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THE

POETICAL WORKS

OF

EDMUND SPENSER.

VOL, VI.

CONTAINING HIS

FAERY QUEENE.

FROM MR. UPTON'S TEXT.

When SPENSER saw the fame was spredd so large
Through Faery Land of their renowned Queene,
Loth that his Muse should take so great a charge,
As in such haughty matter to be seene,
To seeme a shepeheard then he made his choice,
But Sidney heard him sing, and knew his voice----
SO SPENSER was by Sidney's speaches wonne,
To blaze her fame, not fearing future harmes.
SO SPENSER now, to his immortall prayse,
Hath wonne the laurell quite from all his feres.

VERSES TO THE AUTHOR.

LONDON:

PRINTED FOR J. BELL, BOOKSELLER TO HIS

ROYAL HIGHNESS
THE PRINCE OF WALES.

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BOOK VI. CANTO IV.

Calepine by a salvage man
From Turpine reskewed is;
And whylest an infant from a beare
He sayes, his love doth misse.

I. Like as a ship with dreadfull storm long tost, Having spent all her mastes and her ground-hold, Now farre from harbour likely to be lost, At last some fisher-barke doth neare behold, That giveth comfort to her courage cold; Such was the state of this most courteous knight, Being oppressed by that faytour bold, That he remayned in most perilous plight, And his sad ladie left in pitifull affright;

II. Till that by fortune, passing all foresight, A salvage man, which in those woods did wonne, Drawne with that ladies loud and piteous shright, Toward the same incessantly did ronne, To understand what there was to be donne; There he this most discourteous craven found, As fiercely yet as when he first begonne, Chasing the gentle Calepine around, Ne sparing him the more for all his grievous wound,

III.
The salvage man, that never till this houre
Did taste of pittie, neither gentlesse knew,
Seeing his sharpe assault and cruell stoure,
Was much emmoved at his peril's vew,
That even his ruder hart began to rew,
And feele compassion of his evill plight,
Against his foe that did him so pursew ;
From whom he meant to free him, if he might,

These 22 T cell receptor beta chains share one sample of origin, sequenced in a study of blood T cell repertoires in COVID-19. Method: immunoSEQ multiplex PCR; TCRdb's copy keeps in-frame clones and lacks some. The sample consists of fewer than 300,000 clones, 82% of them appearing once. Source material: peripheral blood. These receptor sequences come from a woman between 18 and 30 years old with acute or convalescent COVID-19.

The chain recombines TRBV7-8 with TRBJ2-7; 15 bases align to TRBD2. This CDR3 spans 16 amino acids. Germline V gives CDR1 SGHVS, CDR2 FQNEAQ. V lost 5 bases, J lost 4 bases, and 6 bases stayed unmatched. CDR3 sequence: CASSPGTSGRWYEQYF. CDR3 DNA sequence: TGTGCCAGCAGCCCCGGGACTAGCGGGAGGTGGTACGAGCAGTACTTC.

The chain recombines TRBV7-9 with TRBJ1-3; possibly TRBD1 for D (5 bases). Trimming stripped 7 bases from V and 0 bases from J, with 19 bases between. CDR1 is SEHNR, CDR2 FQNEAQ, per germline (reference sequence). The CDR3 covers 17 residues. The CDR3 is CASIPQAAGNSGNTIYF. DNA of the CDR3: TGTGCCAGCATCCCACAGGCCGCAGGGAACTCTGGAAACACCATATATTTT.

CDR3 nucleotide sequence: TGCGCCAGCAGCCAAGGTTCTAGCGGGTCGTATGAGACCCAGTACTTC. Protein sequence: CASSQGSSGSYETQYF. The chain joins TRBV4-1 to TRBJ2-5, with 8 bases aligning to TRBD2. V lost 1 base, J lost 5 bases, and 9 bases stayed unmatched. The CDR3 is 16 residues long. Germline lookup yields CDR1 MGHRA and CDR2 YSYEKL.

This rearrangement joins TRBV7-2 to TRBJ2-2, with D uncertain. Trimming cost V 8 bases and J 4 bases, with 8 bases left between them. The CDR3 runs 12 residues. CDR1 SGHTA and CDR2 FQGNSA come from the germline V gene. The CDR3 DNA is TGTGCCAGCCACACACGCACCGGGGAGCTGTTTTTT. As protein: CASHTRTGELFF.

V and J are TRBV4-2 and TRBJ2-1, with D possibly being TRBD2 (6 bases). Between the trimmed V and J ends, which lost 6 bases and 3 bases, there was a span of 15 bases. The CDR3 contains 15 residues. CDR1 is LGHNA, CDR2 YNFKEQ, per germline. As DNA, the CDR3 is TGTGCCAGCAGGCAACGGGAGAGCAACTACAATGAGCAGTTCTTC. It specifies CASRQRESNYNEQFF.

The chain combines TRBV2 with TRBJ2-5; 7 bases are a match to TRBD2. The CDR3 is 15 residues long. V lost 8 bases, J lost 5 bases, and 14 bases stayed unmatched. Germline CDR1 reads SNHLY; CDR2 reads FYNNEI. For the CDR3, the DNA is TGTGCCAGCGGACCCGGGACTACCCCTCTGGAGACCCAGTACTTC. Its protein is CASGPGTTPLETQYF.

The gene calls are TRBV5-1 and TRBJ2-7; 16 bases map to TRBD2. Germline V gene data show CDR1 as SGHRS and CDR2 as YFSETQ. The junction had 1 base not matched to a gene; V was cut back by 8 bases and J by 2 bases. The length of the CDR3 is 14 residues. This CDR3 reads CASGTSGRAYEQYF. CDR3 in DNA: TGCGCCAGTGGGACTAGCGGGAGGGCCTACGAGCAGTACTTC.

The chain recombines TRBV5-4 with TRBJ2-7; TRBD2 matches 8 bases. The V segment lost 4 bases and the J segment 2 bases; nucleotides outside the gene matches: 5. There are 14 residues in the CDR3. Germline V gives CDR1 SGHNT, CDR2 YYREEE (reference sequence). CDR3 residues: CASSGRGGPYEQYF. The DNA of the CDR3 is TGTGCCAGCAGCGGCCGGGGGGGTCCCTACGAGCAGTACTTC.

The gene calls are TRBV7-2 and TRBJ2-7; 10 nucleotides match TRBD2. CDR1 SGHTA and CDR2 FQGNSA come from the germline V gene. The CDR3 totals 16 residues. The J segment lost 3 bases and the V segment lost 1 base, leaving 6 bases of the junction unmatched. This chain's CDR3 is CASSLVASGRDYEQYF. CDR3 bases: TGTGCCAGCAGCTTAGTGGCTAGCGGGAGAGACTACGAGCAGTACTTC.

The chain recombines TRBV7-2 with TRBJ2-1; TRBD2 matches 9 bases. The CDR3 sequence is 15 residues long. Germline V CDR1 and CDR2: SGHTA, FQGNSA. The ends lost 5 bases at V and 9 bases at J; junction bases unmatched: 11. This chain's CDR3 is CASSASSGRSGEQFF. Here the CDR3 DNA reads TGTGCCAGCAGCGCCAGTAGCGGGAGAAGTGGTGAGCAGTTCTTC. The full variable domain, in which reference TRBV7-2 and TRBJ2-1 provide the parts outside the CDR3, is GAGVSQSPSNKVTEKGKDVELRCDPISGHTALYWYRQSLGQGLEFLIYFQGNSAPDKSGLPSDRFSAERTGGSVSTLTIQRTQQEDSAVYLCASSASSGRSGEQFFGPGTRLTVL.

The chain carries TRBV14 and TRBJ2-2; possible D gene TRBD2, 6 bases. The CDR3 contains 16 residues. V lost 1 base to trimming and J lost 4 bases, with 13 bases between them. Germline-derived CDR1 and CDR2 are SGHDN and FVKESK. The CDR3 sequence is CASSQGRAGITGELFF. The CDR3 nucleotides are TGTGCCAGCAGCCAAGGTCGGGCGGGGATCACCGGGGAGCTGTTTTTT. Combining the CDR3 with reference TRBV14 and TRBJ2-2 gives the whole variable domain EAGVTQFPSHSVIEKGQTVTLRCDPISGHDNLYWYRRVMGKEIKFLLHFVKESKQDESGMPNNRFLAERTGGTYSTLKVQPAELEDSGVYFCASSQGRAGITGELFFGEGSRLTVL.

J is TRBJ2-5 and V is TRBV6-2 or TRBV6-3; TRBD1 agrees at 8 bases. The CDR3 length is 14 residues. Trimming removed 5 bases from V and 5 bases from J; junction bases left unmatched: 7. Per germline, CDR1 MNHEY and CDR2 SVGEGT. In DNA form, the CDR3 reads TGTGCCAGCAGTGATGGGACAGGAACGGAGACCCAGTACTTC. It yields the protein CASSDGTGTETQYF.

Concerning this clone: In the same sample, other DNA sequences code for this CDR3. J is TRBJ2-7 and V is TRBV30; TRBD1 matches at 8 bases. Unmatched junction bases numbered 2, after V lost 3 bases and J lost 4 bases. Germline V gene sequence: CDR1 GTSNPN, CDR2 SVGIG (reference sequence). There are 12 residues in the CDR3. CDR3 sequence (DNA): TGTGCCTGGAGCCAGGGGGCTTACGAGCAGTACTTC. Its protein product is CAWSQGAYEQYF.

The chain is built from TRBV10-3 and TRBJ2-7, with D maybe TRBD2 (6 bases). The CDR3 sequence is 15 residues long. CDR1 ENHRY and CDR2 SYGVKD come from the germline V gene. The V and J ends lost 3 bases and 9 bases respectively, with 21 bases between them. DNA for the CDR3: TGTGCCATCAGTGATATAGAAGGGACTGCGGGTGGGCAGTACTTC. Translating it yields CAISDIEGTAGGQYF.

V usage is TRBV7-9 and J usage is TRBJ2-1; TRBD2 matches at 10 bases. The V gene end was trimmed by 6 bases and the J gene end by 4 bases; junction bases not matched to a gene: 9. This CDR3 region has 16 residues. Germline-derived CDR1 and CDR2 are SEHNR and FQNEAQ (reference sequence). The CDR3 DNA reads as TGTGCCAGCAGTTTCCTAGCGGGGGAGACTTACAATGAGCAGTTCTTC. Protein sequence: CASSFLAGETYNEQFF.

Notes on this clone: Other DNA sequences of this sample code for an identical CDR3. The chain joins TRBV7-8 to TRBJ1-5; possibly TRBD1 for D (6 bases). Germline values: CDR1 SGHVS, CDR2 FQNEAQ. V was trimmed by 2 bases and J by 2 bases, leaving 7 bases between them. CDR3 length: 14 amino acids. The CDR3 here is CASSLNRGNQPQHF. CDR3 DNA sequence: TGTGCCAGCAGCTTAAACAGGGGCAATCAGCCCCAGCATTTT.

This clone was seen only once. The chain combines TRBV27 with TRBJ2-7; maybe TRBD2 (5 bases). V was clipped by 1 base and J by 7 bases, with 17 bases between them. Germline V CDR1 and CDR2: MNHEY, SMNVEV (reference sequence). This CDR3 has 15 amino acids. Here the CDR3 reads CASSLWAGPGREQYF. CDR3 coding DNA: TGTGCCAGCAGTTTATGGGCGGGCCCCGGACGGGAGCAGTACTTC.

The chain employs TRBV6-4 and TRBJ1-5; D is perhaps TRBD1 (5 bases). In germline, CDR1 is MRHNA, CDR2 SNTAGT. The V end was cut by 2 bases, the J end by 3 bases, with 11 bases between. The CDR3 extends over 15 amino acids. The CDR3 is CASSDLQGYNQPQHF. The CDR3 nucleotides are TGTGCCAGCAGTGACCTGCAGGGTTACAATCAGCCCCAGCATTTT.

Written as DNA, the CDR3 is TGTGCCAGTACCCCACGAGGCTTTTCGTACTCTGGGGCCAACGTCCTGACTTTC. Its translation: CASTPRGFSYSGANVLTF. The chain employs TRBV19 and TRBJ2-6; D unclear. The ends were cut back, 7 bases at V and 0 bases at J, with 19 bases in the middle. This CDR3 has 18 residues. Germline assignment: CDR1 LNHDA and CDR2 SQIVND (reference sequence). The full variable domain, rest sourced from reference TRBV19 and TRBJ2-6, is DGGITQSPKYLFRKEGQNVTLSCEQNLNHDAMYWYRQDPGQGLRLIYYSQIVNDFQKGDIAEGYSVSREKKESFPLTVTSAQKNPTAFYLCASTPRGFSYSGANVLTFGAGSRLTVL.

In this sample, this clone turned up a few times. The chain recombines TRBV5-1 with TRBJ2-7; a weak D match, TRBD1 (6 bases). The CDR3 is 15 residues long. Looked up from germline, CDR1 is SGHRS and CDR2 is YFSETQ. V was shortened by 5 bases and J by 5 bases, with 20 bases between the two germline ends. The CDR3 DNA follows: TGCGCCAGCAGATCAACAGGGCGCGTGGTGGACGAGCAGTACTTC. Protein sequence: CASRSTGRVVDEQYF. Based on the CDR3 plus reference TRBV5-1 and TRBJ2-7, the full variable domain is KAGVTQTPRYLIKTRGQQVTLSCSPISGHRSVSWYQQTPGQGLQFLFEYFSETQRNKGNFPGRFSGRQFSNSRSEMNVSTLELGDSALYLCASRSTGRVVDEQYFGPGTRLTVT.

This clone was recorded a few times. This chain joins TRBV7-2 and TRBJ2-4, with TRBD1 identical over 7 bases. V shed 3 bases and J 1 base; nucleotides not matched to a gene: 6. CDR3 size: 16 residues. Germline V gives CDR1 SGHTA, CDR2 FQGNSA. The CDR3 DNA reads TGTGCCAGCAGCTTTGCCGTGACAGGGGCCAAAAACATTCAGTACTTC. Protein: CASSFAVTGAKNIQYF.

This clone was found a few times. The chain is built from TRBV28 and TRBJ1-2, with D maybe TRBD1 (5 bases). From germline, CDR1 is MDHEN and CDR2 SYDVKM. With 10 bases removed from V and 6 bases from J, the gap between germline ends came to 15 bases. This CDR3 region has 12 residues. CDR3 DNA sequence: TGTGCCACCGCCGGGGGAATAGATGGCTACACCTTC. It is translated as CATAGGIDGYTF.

And him avenge of that so villenous despight.

IV.
Yet armes or weapon had he none to fight,
Ne knew the use of warlike instruments,
Save such as sudden rage him lent to smite :
But naked, without needfull vestiments
To clad his corpse with meete habiliments,
He cared not för dint of sword or speere,
No more then for the stroke of strawes or bents;
For from his mother's wombe, which him did beare,
He was invulnerable made by magicke leare.

V He stayed not t'advize which way were hest His foe t'assayle, or how himselfe to gård, But with fierce fury and with force infest Upon him ran; who being well prepard, His first assault full warily did ward, And with the push of his sharp-pointed speare Full on the breast him strooke so strong and hard, That forst him backe recoyle and reele areare ; Yet in his bodie made no wound-nor bloud appeare, VI. With that the wyld man more enraged grew, Like to a tyger that hath mist his pray, And with mad mood againe upon him fiew, Regarding neither speare that mote him slay, Nor his fierce steed that mote him much dismay: The salvage nation doth all dread despize : Tho on his shield he griple hold did lay, And held the same so hard, that by no wize He could him force to loose, or leave his enterprize.

VII. Long did he wrest and wring it to and fro, And every way did try, but all in vaine ; For he would not his greedie grype forgoe, But hayld and puld with all his might and maine, That from his steed him nigh he drew againe; Who having now no use of his long speare So nigh at hand, nor force his shield to straine, Both speare and shield, as things that needlesse

were, He quite forsooke, and fled himselfe away for feare.

VIII. But after him the wyld man ran apace, And him pursewed with importune speed, For he was swift as any bucke in chace; And had he not in his extreamest need Bene helped through the swiftnesse of his steed, He had him overtaken in his flight; Who, ever as he saw him nigh succeed, Gan cry aloud with horrible affright, And sbrieked out; a thing uncomely for a knight.

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